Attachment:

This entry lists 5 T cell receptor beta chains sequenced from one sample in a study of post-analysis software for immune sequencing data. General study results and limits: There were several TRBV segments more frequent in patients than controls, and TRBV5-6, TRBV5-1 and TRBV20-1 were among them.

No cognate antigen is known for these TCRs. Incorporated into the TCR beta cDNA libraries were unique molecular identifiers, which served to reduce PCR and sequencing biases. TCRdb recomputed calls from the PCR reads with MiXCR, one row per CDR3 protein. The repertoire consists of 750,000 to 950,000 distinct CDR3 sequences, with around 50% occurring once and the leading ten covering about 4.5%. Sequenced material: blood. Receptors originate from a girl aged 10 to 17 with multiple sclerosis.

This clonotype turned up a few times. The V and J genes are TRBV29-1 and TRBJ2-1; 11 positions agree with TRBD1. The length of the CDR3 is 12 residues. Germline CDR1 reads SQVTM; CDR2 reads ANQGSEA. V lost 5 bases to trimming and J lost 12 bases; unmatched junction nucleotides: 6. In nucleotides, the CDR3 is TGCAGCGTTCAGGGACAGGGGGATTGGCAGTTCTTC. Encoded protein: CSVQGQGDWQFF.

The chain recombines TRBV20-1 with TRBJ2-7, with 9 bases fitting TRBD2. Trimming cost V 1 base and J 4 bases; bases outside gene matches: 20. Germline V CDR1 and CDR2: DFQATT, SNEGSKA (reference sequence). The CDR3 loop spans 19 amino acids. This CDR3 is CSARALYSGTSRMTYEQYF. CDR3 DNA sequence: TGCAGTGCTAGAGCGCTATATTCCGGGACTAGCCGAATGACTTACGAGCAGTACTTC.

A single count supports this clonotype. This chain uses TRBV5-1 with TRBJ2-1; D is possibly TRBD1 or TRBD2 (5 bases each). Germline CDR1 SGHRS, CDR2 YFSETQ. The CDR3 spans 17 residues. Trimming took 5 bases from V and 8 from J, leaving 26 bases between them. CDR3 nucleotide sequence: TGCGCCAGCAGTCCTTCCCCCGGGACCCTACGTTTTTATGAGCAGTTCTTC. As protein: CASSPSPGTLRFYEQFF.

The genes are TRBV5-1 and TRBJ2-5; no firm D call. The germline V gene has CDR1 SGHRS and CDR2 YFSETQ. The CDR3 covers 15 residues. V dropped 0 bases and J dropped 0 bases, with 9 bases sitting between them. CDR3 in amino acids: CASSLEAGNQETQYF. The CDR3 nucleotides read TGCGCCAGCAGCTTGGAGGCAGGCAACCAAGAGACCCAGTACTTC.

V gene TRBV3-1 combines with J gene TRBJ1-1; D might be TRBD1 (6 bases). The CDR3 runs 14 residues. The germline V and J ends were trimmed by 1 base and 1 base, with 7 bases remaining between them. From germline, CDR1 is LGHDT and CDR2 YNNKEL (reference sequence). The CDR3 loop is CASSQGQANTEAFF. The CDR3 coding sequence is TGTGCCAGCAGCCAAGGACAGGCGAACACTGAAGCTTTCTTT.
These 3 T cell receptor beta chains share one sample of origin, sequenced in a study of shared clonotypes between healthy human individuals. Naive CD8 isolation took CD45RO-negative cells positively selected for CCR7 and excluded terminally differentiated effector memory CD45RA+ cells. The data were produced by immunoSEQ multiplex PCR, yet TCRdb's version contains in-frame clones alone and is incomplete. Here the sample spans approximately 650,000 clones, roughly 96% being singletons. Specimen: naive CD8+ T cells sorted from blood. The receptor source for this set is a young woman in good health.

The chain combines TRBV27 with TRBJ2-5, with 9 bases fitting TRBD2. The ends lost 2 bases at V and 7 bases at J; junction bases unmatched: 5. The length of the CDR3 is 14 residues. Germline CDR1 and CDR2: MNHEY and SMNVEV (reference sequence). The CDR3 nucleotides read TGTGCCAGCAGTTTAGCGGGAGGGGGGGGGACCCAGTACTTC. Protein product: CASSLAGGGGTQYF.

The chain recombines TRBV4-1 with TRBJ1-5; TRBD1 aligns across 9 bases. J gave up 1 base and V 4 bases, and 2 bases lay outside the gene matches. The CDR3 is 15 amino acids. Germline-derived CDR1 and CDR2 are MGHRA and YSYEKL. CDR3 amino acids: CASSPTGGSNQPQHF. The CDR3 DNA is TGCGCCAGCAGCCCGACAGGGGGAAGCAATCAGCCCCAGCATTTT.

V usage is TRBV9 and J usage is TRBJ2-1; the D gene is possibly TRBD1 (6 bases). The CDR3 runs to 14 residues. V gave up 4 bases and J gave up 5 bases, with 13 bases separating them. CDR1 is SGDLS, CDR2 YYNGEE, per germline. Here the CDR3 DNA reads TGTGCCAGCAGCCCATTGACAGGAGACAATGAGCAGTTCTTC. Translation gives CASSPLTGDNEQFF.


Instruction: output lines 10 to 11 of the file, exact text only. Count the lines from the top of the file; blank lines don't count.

The chain recombines TRBV4-1 with TRBJ1-5; TRBD1 aligns across 9 bases. J gave up 1 base and V 4 bases, and 2 bases lay outside the gene matches. The CDR3 is 15 amino acids. Germline-derived CDR1 and CDR2 are MGHRA and YSYEKL. CDR3 amino acids: CASSPTGGSNQPQHF. The CDR3 DNA is TGCGCCAGCAGCCCGACAGGGGGAAGCAATCAGCCCCAGCATTTT.

V usage is TRBV9 and J usage is TRBJ2-1; the D gene is possibly TRBD1 (6 bases). The CDR3 runs to 14 residues. V gave up 4 bases and J gave up 5 bases, with 13 bases separating them. CDR1 is SGDLS, CDR2 YYNGEE, per germline. Here the CDR3 DNA reads TGTGCCAGCAGCCCATTGACAGGAGACAATGAGCAGTTCTTC. Translation gives CASSPLTGDNEQFF.